Trusted Execution Environments Make Computing More Private

Trusted execution environments are changing the face of cloud computing -- and they will have an even bigger impact in the months and years ahead.

Samuel Greengard, Contributing Reporter

December 5, 2022

6 Min Read
Group protection concept and security network symbol as a flock of birds flying in the sky shaped as a lock
Brain Light via Alamy Stock

Unlocking the full value of data is at the aim of every enterprise. Yet keeping sensitive data private and secure enroute to results is no simple task. “Many businesses are afraid to use the cloud for critical tasks because they are worried that their data could leak out,” observes Mark Horvath, a senior director of research at Gartner.

Today’s protection methods, which focus heavily on encryption at rest and in motion, don’t always deliver the end-to-end protection organizations require. In addition, homomorphic encryption, which allows users to perform computations without decrypting it, has traditionally been slow and difficult to deploy. As a result, there’s a growing push to take protection to the chip level.

Trusted execution environments (TEEs) take aim at this challenge. The technology physically separates critical code and data from other parts of the CPU or GPU chip -- and the overall computing environment. The data in a TEE is encrypted and the underlying instruction set cannot be altered. The result is end-to-end encrypted data that cannot be altered -- even when the data resides outside the TEE.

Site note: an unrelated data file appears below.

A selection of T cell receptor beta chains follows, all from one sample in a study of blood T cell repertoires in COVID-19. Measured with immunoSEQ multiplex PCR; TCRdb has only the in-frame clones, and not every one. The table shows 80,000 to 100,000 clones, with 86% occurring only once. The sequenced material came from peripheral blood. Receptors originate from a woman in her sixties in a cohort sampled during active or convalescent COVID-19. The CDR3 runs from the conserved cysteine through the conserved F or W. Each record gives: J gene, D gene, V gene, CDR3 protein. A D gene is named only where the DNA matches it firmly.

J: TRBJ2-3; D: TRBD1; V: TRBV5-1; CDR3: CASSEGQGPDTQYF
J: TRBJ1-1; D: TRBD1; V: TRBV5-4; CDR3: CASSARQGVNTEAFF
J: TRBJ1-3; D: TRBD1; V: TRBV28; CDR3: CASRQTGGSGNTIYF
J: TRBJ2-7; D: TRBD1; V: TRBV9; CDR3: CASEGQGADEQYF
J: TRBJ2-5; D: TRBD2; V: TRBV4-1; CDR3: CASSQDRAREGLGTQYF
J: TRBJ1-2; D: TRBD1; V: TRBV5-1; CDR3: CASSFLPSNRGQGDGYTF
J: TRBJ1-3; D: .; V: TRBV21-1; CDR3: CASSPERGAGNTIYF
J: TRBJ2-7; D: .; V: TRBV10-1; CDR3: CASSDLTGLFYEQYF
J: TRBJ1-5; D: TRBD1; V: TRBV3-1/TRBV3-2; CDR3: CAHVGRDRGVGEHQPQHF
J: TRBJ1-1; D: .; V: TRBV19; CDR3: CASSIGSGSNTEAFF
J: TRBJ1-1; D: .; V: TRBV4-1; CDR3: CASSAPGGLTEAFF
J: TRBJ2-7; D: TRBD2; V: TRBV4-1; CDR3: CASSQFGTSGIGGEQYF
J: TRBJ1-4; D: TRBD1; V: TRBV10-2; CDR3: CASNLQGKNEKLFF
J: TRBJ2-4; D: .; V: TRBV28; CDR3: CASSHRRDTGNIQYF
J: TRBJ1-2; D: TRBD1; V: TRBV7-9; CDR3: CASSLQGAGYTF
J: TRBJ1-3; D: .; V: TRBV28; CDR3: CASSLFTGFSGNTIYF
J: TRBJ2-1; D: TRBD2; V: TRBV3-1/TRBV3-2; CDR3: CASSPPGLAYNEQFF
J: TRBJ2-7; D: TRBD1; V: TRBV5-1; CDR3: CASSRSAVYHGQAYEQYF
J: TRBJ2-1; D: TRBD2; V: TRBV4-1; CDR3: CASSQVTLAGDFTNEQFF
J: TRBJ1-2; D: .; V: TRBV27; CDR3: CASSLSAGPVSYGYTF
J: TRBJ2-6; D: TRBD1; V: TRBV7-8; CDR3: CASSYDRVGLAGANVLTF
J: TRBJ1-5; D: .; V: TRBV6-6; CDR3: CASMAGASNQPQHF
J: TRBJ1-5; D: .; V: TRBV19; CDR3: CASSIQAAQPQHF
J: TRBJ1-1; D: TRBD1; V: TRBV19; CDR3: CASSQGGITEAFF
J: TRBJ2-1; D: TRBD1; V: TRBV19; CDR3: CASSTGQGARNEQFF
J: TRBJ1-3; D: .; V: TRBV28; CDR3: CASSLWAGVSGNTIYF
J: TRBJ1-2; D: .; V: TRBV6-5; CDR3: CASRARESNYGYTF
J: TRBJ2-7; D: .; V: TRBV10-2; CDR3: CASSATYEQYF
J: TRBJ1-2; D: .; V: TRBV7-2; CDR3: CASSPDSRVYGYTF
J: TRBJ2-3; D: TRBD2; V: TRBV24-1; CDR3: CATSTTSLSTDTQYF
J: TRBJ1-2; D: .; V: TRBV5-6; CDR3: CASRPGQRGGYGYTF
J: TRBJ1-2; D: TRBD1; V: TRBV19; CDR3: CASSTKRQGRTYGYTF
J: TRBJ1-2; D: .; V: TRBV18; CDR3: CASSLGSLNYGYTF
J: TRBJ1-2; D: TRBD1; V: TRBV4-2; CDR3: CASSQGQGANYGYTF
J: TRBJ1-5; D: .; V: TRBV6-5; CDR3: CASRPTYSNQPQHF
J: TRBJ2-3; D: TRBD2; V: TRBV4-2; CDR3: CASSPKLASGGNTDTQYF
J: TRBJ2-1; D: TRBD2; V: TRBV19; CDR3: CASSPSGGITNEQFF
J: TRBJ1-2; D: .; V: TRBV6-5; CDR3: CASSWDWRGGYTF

Intel, AMD, ARM, and other chip makers now offer TEEs -- and cloud providers such as Google, Microsoft and AWS are building the technology into their frameworks. “These environments provide certain guarantees about the confidentiality and integrity of computing that is taking place within them,” states Sean Peisert, a senior scientist at Berkeley Lab and an adjunct professor of computer science at the University of California, Davis.

Protection Schemes

The idea of building protection directly into chips isn’t new. Since the mid-2000s, TEE technology has been around in one form or another. In 2010, a standard emerged, and the first business cases began to take shape. For example, Netflix used a TEE to protect high definition content on smartphones and tablets.

Since then, the technology has expanded into high-performance clouds, where it’s increasingly used by businesses, governments, and research institutes that require airtight data security. Among the core areas of use: smart factory environments that rely on an array of systems and data, including sensors, instruments and other devices that are part of extended Internet of Things and Industrial Internet of Things (IIoT) frameworks.